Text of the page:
What is the opposite of "busy schedule"? I read the forum at this link, and it says "loose schedule" is not a good choice. What is the common adjective for this?

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    According to your link, someone mentioned "my schedule is open". Perhaps, a loose schedule is too easy to be interpreted as not a well-prepared schedule. To me, easy schedule, loose schedule and open schedule can mean almost the same thing, i.e. the opposite of busy schedule. Commented Jan 16, 2014 at 14:46
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    I agree with DT; open is a good choice. We can also say, "I'm pretty open next week" to mean "my schedule is open next week." As an aside, I've been known to say, "My schedule is sparsely populated," but that was only in places where I could get away with sounding a bit odd or quirky; I wouldn't necessarily recommend that wording for day-to-day use.
    – J.R.
    Commented Jan 16, 2014 at 15:14
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    @Lester: As you obviously know, "loose schedule" is not an idiomatic term. But in case you didn't realise, a tight schedule is more often used in contexts where there is only just enough time to meet the scheduled deadline for a project. It doesn't necessarily imply that any of the individual people working on it have full "appointment diaries". Commented Jan 16, 2014 at 18:52
  • How about "unbusy schedule"?
    – user3214
    Commented Jan 16, 2014 at 21:25
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    I would like to suggest "idle schedule" too.
    – user3214
    Commented Jan 16, 2014 at 21:34

4 Answers 4


Depends a bit on what you mean by "opposite", but the best choice is probably "open". "My schedule is open" means that, while you may have some things scheduled, they are few and far between, so it should be easy for you to fit something else in there.

"My schedule is empty" goes even further than "open": it means you have nothing planned.

"My schedule is loose" would be a way to say that your schedule is flexible (though personally, I would stick to the latter word in this context). In other words, you have things planned — perhaps lots of things — but you can move them around if needed. It's perfectly possible to be busy and flexible at the same time.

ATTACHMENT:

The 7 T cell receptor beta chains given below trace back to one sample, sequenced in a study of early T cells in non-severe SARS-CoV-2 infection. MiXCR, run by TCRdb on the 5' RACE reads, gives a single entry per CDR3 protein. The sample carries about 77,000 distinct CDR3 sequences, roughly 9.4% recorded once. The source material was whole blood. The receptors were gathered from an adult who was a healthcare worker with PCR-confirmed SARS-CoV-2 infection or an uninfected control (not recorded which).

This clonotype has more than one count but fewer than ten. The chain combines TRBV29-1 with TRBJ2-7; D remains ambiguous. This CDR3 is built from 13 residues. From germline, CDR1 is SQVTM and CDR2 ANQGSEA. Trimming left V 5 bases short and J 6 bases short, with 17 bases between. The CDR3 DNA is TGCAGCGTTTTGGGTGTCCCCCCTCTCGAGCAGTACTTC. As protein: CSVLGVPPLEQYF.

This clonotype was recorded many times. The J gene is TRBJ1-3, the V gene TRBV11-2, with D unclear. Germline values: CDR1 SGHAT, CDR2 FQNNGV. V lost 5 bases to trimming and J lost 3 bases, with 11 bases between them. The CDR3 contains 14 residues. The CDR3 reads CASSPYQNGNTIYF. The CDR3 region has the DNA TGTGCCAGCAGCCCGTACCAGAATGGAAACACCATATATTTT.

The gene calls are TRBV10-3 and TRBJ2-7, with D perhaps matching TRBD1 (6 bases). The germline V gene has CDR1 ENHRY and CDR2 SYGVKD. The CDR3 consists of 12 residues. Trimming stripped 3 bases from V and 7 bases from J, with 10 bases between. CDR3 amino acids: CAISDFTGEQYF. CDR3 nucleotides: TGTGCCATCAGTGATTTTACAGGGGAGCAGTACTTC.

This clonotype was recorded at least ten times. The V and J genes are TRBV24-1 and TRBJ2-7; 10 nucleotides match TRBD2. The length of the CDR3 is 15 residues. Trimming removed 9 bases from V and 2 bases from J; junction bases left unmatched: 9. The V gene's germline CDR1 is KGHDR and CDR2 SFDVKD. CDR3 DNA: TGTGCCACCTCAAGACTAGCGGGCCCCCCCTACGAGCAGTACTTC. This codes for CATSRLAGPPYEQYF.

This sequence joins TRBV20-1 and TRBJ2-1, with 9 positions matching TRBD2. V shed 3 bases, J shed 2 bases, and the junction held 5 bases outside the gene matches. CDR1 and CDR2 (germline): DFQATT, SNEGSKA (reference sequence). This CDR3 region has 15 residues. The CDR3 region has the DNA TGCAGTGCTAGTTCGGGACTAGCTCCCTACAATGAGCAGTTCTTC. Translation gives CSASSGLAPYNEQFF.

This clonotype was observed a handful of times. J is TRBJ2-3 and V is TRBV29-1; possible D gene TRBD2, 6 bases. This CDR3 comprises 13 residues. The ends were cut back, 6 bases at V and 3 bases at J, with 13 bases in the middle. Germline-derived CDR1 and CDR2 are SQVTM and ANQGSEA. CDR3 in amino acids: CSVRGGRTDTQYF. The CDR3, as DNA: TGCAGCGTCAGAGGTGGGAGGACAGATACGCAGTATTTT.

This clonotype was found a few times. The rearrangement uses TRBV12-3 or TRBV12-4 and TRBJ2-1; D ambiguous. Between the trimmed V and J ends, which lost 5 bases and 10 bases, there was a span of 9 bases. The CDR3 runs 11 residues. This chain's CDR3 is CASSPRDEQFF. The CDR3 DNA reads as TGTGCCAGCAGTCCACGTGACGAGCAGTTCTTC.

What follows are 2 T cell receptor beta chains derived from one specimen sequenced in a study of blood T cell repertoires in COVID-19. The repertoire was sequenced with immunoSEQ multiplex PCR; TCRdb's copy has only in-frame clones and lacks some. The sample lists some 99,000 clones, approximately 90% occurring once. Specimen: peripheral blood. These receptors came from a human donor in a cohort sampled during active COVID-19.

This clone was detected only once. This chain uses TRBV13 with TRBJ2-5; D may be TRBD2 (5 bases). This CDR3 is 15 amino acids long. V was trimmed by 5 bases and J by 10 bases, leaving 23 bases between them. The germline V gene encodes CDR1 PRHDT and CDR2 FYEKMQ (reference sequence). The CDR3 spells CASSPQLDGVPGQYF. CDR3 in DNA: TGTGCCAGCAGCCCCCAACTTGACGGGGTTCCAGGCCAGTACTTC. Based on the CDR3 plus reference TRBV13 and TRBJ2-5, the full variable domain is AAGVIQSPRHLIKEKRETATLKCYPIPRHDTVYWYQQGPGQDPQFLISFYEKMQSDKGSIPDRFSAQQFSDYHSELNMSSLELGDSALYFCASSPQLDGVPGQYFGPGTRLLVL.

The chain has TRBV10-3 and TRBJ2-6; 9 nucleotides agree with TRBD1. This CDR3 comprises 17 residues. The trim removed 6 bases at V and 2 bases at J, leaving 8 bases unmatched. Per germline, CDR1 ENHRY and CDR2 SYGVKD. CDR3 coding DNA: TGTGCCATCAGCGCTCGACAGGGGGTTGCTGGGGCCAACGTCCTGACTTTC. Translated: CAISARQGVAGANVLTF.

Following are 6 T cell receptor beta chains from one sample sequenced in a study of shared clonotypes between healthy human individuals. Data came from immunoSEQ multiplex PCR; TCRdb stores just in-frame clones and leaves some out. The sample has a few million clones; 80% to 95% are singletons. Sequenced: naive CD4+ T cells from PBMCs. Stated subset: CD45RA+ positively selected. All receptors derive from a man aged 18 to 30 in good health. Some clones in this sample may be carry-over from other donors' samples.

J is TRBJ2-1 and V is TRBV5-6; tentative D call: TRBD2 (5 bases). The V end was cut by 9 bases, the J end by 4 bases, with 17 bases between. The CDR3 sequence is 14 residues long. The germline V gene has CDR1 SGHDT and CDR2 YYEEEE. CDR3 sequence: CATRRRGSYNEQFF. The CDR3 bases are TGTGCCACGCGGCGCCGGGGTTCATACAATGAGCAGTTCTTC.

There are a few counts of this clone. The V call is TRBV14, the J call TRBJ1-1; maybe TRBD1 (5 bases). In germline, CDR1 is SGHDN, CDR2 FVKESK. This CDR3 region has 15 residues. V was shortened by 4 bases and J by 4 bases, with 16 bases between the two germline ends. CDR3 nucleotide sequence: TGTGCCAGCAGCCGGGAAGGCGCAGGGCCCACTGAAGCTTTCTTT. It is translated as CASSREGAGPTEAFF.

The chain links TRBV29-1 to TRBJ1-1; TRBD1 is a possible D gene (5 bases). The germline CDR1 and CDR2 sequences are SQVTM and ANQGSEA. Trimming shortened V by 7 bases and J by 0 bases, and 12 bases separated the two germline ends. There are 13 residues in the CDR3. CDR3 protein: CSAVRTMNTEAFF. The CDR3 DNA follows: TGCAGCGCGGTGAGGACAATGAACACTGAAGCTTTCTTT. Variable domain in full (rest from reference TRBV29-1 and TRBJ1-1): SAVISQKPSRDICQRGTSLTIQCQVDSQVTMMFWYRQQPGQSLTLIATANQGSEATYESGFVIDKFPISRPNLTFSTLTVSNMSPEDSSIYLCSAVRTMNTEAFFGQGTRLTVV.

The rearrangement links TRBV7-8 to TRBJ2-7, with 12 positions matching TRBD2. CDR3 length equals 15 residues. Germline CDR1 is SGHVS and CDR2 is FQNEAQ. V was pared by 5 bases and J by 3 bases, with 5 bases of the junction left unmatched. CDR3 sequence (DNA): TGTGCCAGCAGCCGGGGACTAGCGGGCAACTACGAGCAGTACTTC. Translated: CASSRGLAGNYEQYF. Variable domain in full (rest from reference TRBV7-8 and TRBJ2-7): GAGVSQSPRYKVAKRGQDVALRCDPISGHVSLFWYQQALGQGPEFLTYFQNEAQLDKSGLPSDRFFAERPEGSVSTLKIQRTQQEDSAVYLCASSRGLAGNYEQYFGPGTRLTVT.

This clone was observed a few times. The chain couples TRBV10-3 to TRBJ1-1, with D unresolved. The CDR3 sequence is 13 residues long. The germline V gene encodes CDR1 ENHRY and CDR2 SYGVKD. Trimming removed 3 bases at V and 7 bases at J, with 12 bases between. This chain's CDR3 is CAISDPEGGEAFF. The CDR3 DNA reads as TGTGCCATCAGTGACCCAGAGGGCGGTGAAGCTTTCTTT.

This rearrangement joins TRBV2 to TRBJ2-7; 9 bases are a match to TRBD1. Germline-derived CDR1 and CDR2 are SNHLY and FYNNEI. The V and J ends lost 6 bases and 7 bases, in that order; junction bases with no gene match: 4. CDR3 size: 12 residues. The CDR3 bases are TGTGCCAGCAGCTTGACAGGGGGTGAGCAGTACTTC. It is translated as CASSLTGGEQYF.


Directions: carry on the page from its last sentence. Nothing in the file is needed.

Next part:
"I have an easy schedule for tomorrow" means that the things you have planned are all simple tasks that you will be able to complete without much effort. There is also some implication that at least parts of your schedule are open, because part of being easy is not having any time pressure. (Peeling a potato is a simple task if you have 10 minutes to do it. If you only have 30 seconds, suddenly it's a stressful & difficult activity.)

If what you're looking for is a way to say the opposite of "I'm busy", i.e. without the word "schedule" in there, then your best bet is to simply negate the statement: "I'm not busy".

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    'Open' usually equates to 'empty.' Otherwise, you'd run into issues like this: Person1: "How's your schedule tomorrow?" Person2: "My schedule is open." Person1: "Cool, how about lunch, say at 11:30?" Person2: "Oh, I've got something then, how about the next day?" Commented Jan 16, 2014 at 15:16
  • @MrWonderful, if Person2's schedule was really "open", his reply would be more like "Hm, 12:00 would work better for me."
    – Martha
    Commented Jan 16, 2014 at 15:51
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    You can also qualify it: "My schedule is pretty open" = there are a few things on it but it should be easy to find a time that works for both of you, or "my schedule is wide open" = there are large stretches of un-allocated time.
    – Hellion
    Commented Jan 16, 2014 at 16:09
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    @Martha, I can only comment on my own usage, but if I had something at 11:30, I would not have responded with "My schedule is open." Instead, I may have said "I'm clear except for a meeting at 11:30," or, more likely, would have said "Light. Why, what do you have in mind?" Thank you for keeping me honest! :-) Commented Jan 16, 2014 at 19:34

Another way to say this is that you have lots of free time.


I've also heard people aiming for a relaxed schedule, meaning there's lots of downtime between individual appointments, allowing for meetings to be extended or picking up something to eat in between.

However, the term could also be understood to refer to a loose schedule, eg. that coming 15-30 minutes late would be completely okay.


"My schedule is light." That is the opposite of a heavy schedule. A schedule isn't busy, the person is busy. A schedule can also be described as "full", "clear", or "open".

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